There is a growing consensus that the approach for establishing corporate criminal liability under English law is unduly restrictive and old fashioned. The former Solicitor General, Oliver Heald QC MP, recently suggested that a new offence could be introduced to hold corporations liable for failing to prevent fraud committed by its employees. He is not alone in believing reform to this area of law is required. However extending corporate criminal liability to include a failure to prevent fraud may not be the best way to do it.
English courts apply the identification principle, which means that companies can only be prosecuted for offences like fraud if the dishonest conduct was committed by those who manage or control a company’s affairs – the company’s ‘directing mind and will’ to borrow the courts’ phrasing. Although this can be effective in dealing with offending in small companies, in the case of large corporations the evidential trail often dissipates well short of the boardroom. Consequently leading academics such as Professor Jim Gobert have criticised the identification doctrine because it “propounds a theory of corporate liability which works best in cases where it is needed least and works least in cases where it is needed most”. As the Serious Fraud Office will attest, imputing criminal liability against a large corporation has resulted in very few successful prosecutions.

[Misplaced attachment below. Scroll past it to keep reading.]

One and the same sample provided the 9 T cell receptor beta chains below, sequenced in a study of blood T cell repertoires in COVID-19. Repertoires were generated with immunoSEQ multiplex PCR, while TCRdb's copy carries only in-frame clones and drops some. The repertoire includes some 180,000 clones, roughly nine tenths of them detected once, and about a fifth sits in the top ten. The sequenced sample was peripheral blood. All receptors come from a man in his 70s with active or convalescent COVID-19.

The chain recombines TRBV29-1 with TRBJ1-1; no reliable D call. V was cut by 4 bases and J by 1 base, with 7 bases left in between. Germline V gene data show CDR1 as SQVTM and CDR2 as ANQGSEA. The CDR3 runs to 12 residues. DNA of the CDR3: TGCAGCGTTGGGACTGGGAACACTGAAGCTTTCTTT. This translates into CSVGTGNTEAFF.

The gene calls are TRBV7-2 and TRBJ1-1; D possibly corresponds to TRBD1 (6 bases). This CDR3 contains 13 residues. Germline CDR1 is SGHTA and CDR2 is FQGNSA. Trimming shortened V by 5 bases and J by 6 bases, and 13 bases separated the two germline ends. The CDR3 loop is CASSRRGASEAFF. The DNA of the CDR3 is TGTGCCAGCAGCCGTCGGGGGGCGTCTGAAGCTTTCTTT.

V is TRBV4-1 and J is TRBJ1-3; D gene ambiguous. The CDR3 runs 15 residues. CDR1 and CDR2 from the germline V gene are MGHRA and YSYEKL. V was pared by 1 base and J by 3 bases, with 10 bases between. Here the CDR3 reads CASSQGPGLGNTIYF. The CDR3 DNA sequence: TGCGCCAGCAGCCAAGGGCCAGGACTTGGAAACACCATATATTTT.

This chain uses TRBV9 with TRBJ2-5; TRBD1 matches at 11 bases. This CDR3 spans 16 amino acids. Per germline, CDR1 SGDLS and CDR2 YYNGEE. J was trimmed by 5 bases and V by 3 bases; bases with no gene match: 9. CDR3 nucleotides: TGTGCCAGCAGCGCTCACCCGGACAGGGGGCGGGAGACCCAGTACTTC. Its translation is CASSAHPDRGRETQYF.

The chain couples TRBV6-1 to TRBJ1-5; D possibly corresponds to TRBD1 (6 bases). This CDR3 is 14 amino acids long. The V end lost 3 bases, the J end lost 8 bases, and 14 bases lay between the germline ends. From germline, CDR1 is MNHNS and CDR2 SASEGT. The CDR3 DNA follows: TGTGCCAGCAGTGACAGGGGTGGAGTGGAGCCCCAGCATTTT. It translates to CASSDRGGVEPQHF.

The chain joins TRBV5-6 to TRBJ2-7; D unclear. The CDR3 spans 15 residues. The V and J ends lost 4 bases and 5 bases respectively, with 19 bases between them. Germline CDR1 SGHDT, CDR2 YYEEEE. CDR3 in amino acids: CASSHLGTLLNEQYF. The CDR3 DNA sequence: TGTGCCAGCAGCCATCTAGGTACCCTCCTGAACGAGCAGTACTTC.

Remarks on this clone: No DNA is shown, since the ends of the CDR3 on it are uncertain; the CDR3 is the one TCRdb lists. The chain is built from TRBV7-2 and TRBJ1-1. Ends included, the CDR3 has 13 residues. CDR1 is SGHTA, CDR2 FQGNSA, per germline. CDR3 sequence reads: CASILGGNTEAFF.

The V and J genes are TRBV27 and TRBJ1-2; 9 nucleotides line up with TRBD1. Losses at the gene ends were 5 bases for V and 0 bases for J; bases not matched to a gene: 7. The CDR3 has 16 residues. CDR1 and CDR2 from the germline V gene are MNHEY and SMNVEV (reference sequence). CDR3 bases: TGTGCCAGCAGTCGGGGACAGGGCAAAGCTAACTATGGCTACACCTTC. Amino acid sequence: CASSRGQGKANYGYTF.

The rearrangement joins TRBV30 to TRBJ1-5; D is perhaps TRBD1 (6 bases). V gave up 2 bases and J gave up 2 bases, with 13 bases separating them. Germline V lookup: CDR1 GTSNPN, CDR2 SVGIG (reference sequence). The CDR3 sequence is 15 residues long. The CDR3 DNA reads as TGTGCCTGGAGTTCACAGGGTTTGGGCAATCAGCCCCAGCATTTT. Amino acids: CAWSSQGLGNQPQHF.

Diagnosing what is wrong with English courts’ prevailing approach to company liability is far easier than treating one of the most contentious problems within corporate law
Of course there are other bases for establishing corporate criminal liability under English law beyond the identification doctrine. The Corporate Manslaughter Act establishes an offense for corporate manslaughter which directs the jury to consider the extent to which the offense was encouraged due to attitudes, policies, systems or accepted practices prevailing throughout a company. However the legislation specifies that the company will only be guilty of corporate manslaughter if a substantial element of the breach was due to the way the company was managed or organised by its senior management. In practice this means that the prosecutorial focus is still directed towards the directing mind and will of the company.
Another modification of the identification principle was achieved via Section 7 of the Bribery Act 2010, which establishes a strict liability offence for a company’s failure to prevent bribery. The offence is tempered by a defence if the company can establish that adequate procedures were in place to prevent the impugned conduct from occurring. The Director of the Serious Fraud Office, David Green QC, has advocated extending the offence to capture a company’s failure to prevent financial crime generally. These sentiments have been echoed by Shadow Attorney General Emily Thornberry and most recently Heald. But conflating a company’s failure to prevent bribery with a failure to prevent fraud overlooks important distinctions between the two offences.